Interesting, I got my first drivers license while living in Germany and back then if you couldn't parallel part you didn't get your license (as well as a few other parking manouvers). At that time I didn't know the math involved so I don't quite understand why this is used as a introduction to why we as engineers need to know the math behind technology systems. I still park within a few inches of where I want to without considering the math and will continue to do so. When I got my first car with ultrasonic park assist sensors (not actual parking, just beep before contact) I used it for about a week before I got so annoyed by this system that would tell me I was about to hit when I knew I had at least an inch or 2 to go, so I turned it off never to be used again. Really to the point (for parking) it's a matter of hand eye coordination, and while the math is certainly relevant to a computer performing what is a basic task for humans, it plays no part in how people solve the problem. I would wager that it's possible to have an engineer that can do the parking manouver on a calculator effectively but would fail at the actual task due to the lack of hand/eye coordination for the same basic reasons that an engineer could write a book on how to solder but may do rather badly at it (as most engineers I know seem to) :-) Machines just simply solve problems differently to the way we do, we only need the math to tell a machine how to do it.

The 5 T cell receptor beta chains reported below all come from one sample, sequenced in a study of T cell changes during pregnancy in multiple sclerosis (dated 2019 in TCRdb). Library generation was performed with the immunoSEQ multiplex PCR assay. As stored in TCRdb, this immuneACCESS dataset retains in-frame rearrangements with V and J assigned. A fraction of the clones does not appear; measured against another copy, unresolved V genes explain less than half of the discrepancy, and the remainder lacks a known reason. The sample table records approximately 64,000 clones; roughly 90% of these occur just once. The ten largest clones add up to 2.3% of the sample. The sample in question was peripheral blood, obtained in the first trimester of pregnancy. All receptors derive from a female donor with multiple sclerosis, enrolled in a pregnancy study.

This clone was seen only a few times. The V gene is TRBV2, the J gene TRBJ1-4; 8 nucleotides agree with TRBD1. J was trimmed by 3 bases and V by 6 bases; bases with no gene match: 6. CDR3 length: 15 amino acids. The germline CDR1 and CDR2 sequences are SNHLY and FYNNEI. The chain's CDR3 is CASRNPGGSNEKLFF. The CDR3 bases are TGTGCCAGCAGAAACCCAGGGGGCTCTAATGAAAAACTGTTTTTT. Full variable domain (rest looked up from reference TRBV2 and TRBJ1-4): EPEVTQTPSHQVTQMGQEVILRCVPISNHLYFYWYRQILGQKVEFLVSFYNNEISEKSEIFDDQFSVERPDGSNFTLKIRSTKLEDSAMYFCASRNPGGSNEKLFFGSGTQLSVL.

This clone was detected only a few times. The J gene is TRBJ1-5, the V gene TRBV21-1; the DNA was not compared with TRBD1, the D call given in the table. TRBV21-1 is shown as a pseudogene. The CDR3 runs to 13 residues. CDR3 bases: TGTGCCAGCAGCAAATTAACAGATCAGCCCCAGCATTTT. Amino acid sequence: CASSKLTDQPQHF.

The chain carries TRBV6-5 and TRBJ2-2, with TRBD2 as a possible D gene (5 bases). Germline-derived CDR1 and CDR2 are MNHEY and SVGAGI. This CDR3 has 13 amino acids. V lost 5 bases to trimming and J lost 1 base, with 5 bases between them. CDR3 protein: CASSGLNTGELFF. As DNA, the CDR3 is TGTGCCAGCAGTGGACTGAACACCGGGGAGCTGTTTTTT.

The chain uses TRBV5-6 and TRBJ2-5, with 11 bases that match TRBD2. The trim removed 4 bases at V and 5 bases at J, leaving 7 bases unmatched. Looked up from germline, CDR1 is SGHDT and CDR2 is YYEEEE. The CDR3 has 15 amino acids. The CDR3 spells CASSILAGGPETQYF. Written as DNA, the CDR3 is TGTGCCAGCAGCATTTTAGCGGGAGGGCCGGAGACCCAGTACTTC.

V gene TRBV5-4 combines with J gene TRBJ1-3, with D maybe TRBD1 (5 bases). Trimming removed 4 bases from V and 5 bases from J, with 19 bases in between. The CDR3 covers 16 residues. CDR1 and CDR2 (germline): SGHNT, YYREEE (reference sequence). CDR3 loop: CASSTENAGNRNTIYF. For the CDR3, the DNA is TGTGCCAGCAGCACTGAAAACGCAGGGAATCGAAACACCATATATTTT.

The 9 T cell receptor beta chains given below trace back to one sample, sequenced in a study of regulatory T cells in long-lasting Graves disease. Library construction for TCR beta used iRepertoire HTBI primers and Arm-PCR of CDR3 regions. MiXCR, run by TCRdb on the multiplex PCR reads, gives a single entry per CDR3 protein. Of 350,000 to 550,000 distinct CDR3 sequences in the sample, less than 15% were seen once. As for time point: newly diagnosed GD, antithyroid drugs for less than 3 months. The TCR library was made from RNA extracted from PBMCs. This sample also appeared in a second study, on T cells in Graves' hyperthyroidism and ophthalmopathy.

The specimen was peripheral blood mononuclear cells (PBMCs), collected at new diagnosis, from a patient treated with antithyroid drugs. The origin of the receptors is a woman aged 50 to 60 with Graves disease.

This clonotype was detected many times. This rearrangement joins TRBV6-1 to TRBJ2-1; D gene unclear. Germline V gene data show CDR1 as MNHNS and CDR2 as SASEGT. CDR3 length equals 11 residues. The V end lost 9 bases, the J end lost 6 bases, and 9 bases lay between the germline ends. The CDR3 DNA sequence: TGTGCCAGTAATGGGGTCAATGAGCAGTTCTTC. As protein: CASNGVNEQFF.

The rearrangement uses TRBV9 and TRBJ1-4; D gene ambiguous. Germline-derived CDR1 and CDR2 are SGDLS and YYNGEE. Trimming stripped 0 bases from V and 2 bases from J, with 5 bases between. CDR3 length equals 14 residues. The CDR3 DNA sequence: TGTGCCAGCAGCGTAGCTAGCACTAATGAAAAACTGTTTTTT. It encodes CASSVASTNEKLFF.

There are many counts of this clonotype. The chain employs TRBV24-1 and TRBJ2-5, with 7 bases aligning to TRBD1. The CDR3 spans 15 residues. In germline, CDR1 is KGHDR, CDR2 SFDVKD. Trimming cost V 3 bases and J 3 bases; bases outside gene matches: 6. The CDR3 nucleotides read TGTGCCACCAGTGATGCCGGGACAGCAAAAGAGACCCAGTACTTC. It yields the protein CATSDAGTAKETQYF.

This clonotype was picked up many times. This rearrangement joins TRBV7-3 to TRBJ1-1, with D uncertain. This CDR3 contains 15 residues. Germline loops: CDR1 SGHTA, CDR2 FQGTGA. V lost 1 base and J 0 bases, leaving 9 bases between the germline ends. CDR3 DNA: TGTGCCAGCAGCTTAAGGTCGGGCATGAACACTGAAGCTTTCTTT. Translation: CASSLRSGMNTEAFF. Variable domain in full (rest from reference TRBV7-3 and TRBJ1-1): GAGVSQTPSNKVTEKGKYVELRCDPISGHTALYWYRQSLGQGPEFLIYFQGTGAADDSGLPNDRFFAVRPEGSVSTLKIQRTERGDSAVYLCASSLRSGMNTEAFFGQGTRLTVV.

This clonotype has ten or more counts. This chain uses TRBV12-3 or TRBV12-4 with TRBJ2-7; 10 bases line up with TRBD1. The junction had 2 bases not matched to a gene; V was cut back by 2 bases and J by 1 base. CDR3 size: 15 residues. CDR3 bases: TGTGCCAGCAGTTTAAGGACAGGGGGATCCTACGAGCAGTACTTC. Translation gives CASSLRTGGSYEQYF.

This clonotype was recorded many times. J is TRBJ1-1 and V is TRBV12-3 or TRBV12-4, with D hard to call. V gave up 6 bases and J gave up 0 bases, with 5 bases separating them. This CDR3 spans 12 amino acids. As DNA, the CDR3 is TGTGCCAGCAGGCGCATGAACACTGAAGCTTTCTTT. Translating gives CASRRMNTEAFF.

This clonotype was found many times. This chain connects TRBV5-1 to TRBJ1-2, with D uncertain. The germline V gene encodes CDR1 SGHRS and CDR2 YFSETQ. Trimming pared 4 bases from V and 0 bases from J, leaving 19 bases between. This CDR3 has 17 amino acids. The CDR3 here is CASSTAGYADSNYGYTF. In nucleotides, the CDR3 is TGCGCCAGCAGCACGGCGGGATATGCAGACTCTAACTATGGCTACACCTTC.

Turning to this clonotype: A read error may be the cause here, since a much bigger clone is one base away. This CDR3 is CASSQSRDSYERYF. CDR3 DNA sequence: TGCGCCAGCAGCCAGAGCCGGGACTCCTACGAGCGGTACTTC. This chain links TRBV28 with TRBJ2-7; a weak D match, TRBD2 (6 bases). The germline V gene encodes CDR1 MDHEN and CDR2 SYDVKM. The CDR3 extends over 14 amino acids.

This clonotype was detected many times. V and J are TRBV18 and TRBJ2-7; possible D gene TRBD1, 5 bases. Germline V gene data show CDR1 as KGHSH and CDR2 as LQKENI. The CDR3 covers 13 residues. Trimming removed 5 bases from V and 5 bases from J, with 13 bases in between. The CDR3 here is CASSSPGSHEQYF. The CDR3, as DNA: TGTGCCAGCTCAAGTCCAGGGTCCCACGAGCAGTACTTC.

Naperlou: I believe you've identified a point which I've been railing on about for quite some time. IF a technologist is not steeped in the fundamentals, then to me it's like building a skyscraper on sand...... it won't last long. It seems that many of our institutions of higher learning have eschewed these fundamental concepts in order to present the "latest & greatest", much to the detriment of the ultimate goal. That's why I think colleges & universities would be better served in offering a course in Slide Rule operation, as opposed to a recent blog about Soldering Techniques.